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Turner’s ‘The Fighting Temeraire’

A Sense of Modernity and Old Master Tradition

Director of Collections and Research Christine Riding explores ‘The Fighting Temeraire’ by Turner, in 10 minutes.

  • 10-minute film
  • Watch on demand, for free
  • Available only to Members

Experience the National Gallery's collection like never before with our new exclusive 'National Treasures' film series. A key strand of the National Gallery's Bicentenary celebrations, we will discover 12 paintings which will be loaned from the Gallery's collection to partner venues throughout the UK, providing expert commentary on these iconic masterpieces.

'The Fighting Temeraire' (1839) by Joseph Mallord William Turner (1775–1851) is one of the nation’s most beloved paintings, capturing the moment that HMS Temeraire was towed up the Thames to Rotherhithe to be broken up, in the 19th century. But what did this symbolise to the British people at the time? And how does Turner use his unrivalled skill as a landscape artist to capture the moment? Christine Riding, Director of Collections and Research, shares her thoughts on why this is such an important work.

Find out more about the history of the HMS Temeraire through Turner’s brushstrokes. How does the painting depict both the victory and the sacrifice of the Battle of Trafalgar? And how does a ghostly ship on the Thames against a blood-red sunset capture the mood of a nation?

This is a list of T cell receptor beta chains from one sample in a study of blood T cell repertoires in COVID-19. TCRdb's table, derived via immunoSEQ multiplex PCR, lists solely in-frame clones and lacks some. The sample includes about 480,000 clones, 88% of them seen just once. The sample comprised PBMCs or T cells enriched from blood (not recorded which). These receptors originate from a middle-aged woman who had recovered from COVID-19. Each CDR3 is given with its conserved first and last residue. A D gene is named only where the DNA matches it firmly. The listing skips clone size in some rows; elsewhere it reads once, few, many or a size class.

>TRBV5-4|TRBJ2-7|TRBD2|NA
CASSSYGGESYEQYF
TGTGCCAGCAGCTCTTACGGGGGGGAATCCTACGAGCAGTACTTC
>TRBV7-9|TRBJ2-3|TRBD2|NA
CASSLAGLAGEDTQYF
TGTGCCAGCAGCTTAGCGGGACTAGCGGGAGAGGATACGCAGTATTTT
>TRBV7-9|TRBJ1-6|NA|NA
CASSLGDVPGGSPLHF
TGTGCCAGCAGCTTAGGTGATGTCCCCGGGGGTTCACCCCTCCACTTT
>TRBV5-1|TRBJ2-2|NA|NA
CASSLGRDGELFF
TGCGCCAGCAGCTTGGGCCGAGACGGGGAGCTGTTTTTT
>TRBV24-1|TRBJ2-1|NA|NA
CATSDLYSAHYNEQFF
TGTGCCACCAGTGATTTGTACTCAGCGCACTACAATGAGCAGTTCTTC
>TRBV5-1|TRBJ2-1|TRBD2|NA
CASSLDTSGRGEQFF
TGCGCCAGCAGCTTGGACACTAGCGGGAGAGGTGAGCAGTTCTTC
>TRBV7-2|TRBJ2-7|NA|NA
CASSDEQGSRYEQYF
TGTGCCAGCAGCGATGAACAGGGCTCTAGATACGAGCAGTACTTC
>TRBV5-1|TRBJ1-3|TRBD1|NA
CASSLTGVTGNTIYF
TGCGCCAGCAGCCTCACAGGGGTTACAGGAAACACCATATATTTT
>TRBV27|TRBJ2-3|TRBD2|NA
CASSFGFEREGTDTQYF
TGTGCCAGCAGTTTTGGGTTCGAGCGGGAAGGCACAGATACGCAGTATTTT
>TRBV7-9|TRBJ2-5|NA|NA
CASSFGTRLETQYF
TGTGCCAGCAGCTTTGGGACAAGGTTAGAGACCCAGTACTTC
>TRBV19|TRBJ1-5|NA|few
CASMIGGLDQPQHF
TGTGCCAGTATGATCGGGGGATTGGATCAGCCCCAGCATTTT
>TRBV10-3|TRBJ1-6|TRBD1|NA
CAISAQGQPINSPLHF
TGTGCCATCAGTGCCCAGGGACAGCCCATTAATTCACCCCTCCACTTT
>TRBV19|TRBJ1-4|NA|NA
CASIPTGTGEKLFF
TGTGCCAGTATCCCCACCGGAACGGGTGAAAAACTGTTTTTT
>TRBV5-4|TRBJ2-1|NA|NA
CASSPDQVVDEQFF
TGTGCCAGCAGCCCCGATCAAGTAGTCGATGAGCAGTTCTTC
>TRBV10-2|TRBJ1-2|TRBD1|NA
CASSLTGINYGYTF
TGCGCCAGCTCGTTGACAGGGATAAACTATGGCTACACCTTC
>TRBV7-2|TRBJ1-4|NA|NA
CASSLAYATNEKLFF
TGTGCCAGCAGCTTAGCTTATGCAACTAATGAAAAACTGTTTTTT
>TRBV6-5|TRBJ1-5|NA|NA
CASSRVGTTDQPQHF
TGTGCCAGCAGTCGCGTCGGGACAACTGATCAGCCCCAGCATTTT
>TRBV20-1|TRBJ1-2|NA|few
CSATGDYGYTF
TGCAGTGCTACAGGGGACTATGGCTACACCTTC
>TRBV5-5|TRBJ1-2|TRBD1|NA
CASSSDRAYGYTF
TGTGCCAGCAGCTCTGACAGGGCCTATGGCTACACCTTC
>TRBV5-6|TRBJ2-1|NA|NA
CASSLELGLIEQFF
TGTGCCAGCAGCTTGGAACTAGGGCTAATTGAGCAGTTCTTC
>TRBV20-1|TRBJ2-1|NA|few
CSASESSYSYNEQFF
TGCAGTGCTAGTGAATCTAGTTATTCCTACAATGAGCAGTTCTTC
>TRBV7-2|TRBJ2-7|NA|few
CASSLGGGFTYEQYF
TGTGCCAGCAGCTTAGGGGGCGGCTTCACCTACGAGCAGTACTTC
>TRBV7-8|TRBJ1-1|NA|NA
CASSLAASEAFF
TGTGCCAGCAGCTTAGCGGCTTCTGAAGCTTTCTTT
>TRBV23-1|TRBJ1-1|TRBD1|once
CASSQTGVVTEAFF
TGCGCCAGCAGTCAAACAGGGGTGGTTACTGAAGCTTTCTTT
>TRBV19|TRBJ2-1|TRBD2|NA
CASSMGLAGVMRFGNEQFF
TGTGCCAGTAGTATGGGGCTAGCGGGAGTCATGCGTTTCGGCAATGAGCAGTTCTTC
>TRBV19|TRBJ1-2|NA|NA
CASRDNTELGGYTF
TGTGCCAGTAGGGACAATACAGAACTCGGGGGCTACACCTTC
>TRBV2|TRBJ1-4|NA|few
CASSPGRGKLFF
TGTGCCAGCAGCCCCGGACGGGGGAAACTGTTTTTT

The painting was voted the nation's favourite in a BBC poll in 2005, and whilst crowds flock to see this work today, it was also a crowd pleaser in the 19th century. But just what is it that has made this work such a hit across the centuries?

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Christine Riding

Christine Riding is the Director of Collections and Research at the National Gallery. Before joining the Gallery, she was Head of Arts and Curator of the Queen's House at Royal Museums Greenwich (2011–18), where she curated the 'Turner and the Sea' exhibition (2013). From 1999 to 2011, she was Curator of 18th- and 19th-Century British Art at Tate.

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